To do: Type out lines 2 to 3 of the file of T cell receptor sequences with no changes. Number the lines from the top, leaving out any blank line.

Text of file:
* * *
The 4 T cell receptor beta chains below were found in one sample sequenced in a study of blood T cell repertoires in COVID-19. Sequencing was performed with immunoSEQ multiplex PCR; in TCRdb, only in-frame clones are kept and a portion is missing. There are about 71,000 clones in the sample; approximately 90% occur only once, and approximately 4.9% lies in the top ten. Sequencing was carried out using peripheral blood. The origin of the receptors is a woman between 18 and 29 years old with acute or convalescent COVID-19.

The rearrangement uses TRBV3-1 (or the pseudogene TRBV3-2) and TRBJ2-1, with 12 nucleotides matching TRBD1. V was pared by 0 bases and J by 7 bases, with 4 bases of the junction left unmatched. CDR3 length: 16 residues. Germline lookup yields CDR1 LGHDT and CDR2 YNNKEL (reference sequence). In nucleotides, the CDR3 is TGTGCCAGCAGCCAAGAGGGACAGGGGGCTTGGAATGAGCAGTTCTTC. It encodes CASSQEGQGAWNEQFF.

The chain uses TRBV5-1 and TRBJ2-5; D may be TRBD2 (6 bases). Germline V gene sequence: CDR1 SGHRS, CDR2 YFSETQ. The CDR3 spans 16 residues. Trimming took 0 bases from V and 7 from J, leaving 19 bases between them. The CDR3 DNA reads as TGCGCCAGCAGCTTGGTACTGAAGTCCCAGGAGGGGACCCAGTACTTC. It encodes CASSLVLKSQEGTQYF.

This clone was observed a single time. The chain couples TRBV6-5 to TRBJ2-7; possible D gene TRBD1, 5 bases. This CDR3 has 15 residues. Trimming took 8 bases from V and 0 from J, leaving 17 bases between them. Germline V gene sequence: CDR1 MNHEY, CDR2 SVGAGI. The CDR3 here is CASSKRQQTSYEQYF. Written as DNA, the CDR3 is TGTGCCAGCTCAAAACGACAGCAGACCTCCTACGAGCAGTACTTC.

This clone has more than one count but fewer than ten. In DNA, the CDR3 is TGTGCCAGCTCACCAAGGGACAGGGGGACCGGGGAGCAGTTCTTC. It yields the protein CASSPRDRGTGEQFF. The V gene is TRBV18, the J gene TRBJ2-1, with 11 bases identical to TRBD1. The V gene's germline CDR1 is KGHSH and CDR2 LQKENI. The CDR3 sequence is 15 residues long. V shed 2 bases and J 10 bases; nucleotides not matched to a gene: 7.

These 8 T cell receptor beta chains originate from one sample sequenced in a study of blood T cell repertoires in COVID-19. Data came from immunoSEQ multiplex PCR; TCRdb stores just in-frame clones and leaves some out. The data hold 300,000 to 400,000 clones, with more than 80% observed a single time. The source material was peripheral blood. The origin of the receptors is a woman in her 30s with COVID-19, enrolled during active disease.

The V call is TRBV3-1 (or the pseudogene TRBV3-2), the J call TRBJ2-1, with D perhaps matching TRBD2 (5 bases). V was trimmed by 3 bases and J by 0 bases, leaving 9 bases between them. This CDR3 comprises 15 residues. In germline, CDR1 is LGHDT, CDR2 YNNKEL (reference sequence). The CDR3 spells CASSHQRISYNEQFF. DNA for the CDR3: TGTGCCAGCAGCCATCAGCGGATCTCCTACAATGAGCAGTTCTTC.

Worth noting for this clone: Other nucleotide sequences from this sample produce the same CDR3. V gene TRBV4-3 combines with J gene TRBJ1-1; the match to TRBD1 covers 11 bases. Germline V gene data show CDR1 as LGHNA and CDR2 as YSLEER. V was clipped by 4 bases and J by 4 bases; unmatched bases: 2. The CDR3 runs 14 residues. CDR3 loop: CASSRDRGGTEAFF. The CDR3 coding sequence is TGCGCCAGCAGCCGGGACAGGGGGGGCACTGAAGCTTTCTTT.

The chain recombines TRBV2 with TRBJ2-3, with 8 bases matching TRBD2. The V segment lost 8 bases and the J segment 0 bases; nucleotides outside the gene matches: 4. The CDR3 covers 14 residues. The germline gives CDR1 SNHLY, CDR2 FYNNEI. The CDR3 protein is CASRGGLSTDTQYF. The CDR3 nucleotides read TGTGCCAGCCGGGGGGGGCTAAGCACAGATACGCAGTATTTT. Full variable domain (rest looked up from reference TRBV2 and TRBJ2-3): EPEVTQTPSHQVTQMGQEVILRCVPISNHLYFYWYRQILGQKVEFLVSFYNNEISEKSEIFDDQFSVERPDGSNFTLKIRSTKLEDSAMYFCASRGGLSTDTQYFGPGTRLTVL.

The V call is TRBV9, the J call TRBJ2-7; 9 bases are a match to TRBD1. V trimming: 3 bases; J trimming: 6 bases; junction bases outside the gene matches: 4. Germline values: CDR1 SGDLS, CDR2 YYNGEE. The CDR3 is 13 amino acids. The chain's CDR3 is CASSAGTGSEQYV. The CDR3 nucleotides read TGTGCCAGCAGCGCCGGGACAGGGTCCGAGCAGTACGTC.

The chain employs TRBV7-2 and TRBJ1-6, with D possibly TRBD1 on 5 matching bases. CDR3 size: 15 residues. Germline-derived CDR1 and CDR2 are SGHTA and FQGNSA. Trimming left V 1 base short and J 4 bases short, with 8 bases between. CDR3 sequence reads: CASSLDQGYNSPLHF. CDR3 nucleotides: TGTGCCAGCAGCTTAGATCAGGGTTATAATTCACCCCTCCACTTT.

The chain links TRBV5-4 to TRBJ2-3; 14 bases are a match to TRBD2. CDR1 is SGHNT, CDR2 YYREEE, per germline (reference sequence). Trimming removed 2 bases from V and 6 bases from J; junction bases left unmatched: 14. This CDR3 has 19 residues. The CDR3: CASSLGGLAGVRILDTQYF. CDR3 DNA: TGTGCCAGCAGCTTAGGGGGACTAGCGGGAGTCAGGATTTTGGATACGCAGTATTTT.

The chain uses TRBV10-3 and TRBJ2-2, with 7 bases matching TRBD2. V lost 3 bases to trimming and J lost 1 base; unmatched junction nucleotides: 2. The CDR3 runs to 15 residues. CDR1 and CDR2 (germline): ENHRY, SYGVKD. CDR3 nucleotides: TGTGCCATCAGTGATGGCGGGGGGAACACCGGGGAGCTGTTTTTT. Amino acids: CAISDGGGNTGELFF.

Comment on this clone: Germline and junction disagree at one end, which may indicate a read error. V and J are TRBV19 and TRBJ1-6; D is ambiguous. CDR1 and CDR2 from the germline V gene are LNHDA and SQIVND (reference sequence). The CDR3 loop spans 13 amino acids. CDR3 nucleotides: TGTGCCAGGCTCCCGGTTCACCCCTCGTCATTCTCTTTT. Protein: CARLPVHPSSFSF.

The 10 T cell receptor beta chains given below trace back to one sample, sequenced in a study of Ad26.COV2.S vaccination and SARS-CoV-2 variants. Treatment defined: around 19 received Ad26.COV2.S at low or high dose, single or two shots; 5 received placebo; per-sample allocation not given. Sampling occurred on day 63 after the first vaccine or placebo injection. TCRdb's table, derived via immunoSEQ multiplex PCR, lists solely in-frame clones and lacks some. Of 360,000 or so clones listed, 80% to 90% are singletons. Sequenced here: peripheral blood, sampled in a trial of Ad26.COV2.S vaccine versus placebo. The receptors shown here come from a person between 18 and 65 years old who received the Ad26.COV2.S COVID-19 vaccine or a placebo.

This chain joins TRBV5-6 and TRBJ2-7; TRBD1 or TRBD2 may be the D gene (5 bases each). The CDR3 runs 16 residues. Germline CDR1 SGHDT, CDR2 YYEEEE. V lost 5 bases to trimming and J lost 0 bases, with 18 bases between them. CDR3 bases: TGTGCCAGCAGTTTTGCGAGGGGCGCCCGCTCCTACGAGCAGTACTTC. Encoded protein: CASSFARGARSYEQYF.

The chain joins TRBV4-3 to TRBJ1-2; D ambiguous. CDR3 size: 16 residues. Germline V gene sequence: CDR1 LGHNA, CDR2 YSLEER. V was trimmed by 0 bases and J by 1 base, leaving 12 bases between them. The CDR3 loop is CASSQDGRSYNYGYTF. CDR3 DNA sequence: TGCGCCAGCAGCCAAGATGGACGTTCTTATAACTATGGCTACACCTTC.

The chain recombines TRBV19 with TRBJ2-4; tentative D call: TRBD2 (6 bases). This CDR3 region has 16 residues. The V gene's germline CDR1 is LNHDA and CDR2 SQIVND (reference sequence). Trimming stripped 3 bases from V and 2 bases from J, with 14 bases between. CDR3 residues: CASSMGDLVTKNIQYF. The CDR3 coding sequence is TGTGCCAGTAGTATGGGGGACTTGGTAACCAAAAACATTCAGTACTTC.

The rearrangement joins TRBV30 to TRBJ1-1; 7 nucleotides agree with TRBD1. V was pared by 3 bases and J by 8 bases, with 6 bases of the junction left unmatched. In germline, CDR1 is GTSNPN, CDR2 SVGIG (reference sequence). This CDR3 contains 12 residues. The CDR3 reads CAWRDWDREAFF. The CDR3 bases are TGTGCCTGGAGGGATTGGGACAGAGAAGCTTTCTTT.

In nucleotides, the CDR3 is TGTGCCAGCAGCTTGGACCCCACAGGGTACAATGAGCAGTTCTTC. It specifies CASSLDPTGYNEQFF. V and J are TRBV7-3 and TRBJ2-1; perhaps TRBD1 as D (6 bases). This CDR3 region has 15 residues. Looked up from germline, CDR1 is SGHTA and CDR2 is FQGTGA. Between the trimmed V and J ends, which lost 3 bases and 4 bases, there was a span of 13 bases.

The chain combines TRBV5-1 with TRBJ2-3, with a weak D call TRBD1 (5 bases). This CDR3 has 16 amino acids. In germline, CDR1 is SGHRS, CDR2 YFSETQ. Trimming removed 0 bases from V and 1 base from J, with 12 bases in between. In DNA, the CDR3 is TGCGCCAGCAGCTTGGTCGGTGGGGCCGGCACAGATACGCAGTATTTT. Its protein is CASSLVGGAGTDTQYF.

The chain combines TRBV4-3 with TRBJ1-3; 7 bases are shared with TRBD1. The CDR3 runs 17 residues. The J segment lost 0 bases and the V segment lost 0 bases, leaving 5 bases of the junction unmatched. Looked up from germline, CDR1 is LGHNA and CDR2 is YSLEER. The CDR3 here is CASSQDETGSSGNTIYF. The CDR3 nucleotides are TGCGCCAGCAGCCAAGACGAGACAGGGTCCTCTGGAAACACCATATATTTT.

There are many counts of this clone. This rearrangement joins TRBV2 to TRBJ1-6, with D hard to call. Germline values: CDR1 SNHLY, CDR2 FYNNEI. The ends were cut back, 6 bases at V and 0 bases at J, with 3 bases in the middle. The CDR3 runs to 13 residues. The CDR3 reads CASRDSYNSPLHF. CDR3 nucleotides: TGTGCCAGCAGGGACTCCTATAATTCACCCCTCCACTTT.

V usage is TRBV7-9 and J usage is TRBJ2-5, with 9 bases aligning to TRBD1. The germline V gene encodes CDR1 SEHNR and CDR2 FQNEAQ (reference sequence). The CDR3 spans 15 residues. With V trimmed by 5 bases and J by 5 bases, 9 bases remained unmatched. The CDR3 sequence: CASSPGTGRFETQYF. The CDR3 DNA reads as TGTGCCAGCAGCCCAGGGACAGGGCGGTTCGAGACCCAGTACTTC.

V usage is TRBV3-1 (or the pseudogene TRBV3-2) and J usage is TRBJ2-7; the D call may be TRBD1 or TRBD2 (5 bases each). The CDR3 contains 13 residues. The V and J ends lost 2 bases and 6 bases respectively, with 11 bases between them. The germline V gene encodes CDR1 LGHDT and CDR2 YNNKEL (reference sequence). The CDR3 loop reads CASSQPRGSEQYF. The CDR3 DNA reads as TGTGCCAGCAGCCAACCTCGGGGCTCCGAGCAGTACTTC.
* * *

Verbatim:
The rearrangement uses TRBV3-1 (or the pseudogene TRBV3-2) and TRBJ2-1, with 12 nucleotides matching TRBD1. V was pared by 0 bases and J by 7 bases, with 4 bases of the junction left unmatched. CDR3 length: 16 residues. Germline lookup yields CDR1 LGHDT and CDR2 YNNKEL (reference sequence). In nucleotides, the CDR3 is TGTGCCAGCAGCCAAGAGGGACAGGGGGCTTGGAATGAGCAGTTCTTC. It encodes CASSQEGQGAWNEQFF.

The chain uses TRBV5-1 and TRBJ2-5; D may be TRBD2 (6 bases). Germline V gene sequence: CDR1 SGHRS, CDR2 YFSETQ. The CDR3 spans 16 residues. Trimming took 0 bases from V and 7 from J, leaving 19 bases between them. The CDR3 DNA reads as TGCGCCAGCAGCTTGGTACTGAAGTCCCAGGAGGGGACCCAGTACTTC. It encodes CASSLVLKSQEGTQYF.